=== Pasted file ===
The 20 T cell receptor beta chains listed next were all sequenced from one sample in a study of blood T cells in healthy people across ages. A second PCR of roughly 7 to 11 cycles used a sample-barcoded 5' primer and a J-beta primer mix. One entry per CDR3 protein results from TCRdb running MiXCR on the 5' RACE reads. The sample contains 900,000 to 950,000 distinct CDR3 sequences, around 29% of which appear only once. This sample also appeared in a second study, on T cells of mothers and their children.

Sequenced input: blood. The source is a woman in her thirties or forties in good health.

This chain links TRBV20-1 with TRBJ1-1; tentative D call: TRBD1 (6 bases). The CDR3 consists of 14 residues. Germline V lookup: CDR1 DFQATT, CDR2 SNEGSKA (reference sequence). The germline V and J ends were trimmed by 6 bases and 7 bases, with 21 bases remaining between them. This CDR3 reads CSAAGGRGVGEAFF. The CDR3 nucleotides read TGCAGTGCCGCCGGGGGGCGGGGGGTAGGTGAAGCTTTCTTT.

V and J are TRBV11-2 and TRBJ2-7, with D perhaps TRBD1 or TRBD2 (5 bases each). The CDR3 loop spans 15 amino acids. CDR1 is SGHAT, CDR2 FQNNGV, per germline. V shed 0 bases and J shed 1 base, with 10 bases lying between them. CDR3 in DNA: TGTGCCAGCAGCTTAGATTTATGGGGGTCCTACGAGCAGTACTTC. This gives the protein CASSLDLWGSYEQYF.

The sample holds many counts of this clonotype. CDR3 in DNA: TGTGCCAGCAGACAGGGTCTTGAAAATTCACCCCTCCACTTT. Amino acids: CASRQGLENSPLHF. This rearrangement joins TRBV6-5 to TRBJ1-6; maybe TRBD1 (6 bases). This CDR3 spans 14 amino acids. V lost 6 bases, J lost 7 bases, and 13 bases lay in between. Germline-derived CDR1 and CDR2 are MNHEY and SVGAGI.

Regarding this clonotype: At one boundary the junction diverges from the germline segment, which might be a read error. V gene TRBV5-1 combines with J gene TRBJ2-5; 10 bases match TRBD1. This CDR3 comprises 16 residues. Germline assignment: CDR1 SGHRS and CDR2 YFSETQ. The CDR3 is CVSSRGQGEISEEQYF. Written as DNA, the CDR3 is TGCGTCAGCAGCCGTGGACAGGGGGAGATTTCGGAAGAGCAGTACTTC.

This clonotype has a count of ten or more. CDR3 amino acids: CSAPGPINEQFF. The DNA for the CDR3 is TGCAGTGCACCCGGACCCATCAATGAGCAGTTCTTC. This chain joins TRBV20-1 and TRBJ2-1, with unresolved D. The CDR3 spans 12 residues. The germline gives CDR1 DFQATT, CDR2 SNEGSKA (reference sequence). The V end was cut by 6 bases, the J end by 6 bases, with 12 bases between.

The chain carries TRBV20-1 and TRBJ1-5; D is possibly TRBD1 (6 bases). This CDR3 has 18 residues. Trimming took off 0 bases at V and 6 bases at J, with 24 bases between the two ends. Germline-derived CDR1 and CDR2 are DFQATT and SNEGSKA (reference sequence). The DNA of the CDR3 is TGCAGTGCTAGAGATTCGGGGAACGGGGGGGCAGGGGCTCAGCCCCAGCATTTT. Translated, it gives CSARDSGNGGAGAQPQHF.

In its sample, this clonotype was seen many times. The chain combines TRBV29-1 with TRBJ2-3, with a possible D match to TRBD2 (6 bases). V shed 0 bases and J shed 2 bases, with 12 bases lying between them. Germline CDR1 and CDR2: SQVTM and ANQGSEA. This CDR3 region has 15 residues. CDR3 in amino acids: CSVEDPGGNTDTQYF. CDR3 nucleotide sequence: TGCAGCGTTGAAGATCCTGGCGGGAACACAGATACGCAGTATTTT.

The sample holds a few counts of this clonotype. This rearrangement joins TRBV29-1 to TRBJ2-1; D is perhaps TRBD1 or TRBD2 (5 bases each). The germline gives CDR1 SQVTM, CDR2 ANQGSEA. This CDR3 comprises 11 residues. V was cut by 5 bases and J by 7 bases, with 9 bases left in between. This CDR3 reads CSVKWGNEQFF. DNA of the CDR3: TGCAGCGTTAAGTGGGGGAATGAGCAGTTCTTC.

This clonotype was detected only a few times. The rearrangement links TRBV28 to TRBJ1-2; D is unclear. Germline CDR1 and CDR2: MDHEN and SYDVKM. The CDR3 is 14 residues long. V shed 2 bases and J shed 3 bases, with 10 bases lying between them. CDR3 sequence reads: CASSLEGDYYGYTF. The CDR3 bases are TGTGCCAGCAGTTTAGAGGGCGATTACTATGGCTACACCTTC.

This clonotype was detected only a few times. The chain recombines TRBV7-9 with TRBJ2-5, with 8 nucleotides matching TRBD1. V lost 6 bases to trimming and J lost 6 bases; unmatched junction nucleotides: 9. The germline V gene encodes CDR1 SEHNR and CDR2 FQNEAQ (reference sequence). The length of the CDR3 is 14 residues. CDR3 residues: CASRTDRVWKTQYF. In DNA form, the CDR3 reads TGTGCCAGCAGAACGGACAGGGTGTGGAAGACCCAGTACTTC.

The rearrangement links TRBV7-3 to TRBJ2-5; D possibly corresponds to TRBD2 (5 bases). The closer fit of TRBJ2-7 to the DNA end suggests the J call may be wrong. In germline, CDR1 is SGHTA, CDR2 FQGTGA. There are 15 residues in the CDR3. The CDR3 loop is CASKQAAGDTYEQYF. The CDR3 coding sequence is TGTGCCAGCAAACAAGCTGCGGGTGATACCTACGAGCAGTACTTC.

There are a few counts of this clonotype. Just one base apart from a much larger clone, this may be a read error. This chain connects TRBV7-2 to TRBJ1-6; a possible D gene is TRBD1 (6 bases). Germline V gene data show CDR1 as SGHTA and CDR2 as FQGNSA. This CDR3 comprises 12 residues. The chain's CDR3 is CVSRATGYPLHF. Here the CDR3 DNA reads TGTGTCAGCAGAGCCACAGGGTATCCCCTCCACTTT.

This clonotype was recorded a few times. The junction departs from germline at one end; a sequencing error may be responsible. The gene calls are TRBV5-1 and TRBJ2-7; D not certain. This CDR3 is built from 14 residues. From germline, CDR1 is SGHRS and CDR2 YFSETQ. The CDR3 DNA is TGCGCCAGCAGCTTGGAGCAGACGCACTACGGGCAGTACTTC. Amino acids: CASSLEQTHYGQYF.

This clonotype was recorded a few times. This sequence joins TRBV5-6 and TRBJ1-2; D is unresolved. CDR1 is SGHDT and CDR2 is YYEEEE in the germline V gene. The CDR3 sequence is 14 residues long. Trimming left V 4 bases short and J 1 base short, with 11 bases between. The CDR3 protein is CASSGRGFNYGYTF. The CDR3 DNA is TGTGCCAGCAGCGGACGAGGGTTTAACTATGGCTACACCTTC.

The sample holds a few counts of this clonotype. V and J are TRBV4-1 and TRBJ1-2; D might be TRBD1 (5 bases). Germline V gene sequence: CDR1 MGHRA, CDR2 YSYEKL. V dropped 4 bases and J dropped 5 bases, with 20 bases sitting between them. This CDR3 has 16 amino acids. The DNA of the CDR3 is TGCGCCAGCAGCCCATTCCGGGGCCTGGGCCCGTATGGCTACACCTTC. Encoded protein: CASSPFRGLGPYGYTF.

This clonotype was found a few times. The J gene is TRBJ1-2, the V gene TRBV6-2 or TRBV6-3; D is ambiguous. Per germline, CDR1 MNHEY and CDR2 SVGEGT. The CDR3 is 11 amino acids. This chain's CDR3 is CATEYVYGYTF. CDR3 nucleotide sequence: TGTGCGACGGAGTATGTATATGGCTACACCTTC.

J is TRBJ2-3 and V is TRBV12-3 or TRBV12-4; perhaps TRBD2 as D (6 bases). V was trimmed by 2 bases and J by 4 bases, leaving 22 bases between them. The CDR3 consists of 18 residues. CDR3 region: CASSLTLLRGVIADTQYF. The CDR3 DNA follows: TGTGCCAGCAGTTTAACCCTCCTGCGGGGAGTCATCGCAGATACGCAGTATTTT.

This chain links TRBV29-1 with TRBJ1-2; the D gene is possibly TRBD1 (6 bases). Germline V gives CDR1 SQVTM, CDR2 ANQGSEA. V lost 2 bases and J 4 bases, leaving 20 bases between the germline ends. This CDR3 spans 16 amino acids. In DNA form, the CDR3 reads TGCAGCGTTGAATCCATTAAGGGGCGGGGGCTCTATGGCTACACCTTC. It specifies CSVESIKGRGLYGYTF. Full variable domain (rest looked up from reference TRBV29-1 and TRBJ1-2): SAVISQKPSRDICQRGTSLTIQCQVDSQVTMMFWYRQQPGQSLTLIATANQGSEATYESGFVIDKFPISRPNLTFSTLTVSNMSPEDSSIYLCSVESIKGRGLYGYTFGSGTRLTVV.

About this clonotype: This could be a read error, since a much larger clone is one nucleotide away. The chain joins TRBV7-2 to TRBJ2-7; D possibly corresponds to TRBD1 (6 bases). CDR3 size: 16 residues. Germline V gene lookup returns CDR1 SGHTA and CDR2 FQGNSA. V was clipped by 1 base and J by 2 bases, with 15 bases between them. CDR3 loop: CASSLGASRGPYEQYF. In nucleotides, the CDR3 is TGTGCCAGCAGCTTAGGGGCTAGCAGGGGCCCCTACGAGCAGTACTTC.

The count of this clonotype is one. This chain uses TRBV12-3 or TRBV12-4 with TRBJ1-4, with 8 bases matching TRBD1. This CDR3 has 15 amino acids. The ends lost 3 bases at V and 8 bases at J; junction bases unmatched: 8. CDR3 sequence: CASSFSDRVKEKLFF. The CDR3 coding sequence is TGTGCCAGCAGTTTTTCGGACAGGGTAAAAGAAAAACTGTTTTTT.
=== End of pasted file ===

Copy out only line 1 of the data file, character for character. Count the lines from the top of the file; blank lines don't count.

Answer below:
The 20 T cell receptor beta chains listed next were all sequenced from one sample in a study of blood T cells in healthy people across ages. A second PCR of roughly 7 to 11 cycles used a sample-barcoded 5' primer and a J-beta primer mix. One entry per CDR3 protein results from TCRdb running MiXCR on the 5' RACE reads. The sample contains 900,000 to 950,000 distinct CDR3 sequences, around 29% of which appear only once. This sample also appeared in a second study, on T cells of mothers and their children.